1 April 2001 Near-infrared fluorescent dyes for enhanced contrast in optical mammography: phantom experiments
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Optical mammography with near-infrared (NIR) light using time-domain, frequency-domain, or continuous-wave techniques is a novel imaging modality to locate human breast tumors. By investigating excised specimens of normal and diseased mamma tissue we were able to demonstrate that differences in their scattering properties are a poor predictive parameter for normal and diseased mamma tissue. This paper describes the application of a NIR dye to improve the differentiation between breast tumors and normal tissue in a rat model. The NIR dye furnished a high tumor-to-tissue contrast ratio (6:1) in fluorescence images. Furthermore, this dye was used to develop liquid scattering phantoms with absorbing and fluorescent inhomogeneities. Using frequency-domain and time-domain instrumentation these inhomogeneities were localized at sufficient contrast by their increased absorption and fluorescence. Contrast between inhomogeneities and surrounding medium could be improved by combining fluorescence and transmittance images.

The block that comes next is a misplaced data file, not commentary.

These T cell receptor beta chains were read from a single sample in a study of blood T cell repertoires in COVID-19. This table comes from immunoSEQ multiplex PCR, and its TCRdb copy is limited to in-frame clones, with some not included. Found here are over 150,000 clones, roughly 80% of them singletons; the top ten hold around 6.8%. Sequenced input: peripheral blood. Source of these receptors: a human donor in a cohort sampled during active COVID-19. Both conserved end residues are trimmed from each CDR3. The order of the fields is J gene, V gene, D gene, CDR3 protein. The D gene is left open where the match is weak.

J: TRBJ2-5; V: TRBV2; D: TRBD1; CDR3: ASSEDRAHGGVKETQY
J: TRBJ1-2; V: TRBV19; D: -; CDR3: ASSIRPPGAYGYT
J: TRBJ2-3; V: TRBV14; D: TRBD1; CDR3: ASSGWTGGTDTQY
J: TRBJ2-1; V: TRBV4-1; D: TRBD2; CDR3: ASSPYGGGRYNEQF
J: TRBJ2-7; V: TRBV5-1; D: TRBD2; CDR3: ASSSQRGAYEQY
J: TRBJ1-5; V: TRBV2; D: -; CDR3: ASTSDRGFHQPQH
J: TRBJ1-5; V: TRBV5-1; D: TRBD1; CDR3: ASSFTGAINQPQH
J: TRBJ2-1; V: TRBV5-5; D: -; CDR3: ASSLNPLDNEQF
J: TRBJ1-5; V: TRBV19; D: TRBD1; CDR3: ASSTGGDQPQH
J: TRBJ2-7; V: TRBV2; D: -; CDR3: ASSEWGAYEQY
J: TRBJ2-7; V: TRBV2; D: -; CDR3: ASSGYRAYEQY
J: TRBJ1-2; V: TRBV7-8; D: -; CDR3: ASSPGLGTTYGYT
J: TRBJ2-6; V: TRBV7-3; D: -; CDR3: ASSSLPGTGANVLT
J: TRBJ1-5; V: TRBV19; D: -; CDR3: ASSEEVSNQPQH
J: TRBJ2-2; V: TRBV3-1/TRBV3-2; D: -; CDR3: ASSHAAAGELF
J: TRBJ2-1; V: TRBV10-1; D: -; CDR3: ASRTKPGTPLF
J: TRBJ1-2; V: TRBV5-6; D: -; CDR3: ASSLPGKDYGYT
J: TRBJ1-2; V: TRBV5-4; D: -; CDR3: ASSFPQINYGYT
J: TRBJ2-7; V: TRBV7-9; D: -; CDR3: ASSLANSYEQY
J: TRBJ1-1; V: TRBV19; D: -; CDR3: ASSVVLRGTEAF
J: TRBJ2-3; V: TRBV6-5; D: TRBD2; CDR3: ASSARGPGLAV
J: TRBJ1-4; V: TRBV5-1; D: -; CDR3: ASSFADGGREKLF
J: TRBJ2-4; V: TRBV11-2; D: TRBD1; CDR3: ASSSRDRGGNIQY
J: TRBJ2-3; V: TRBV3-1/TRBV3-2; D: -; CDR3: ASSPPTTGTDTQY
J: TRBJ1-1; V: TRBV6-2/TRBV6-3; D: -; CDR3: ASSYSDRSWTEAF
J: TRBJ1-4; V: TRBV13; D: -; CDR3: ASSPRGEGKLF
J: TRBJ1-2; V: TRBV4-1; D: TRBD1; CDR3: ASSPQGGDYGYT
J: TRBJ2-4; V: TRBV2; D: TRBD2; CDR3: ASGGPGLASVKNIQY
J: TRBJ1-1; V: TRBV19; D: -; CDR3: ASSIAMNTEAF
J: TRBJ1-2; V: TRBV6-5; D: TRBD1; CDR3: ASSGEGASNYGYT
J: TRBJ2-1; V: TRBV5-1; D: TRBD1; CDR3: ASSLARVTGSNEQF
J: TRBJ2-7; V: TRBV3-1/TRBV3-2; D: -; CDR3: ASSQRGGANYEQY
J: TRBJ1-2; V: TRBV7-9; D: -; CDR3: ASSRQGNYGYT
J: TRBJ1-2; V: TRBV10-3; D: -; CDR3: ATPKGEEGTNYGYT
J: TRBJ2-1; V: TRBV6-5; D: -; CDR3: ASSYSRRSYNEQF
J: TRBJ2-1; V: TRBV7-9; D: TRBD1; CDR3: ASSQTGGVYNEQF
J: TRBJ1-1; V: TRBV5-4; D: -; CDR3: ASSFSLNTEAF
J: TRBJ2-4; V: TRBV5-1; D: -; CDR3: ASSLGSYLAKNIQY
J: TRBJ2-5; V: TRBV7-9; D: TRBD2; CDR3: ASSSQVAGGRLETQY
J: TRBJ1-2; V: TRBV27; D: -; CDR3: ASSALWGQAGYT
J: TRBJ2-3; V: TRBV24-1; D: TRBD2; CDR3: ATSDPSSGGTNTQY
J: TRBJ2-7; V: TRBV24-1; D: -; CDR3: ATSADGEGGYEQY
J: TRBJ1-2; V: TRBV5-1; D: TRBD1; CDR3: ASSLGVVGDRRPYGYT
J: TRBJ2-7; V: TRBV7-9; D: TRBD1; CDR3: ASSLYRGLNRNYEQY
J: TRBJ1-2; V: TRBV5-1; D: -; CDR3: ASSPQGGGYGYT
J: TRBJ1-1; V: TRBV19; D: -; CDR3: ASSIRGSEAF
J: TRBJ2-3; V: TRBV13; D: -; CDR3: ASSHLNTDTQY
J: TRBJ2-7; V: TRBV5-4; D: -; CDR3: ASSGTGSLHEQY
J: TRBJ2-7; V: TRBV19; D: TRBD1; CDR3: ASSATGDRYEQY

© (2001) Society of Photo-Optical Instrumentation Engineers (SPIE)
Bernd Ebert, Uwe Sukowski, Dirk Grosenick, Heidrun Wabnitz, K. Thomas Moesta, Kai Licha, Andreas Becker, Wolfhard Semmler, Peter M. Schlag, Herbert H. Rinneberg, "Near-infrared fluorescent dyes for enhanced contrast in optical mammography: phantom experiments," Journal of Biomedical Optics 6(2), (1 April 2001). https://doi.org/10.1117/1.1350561 . Submission:

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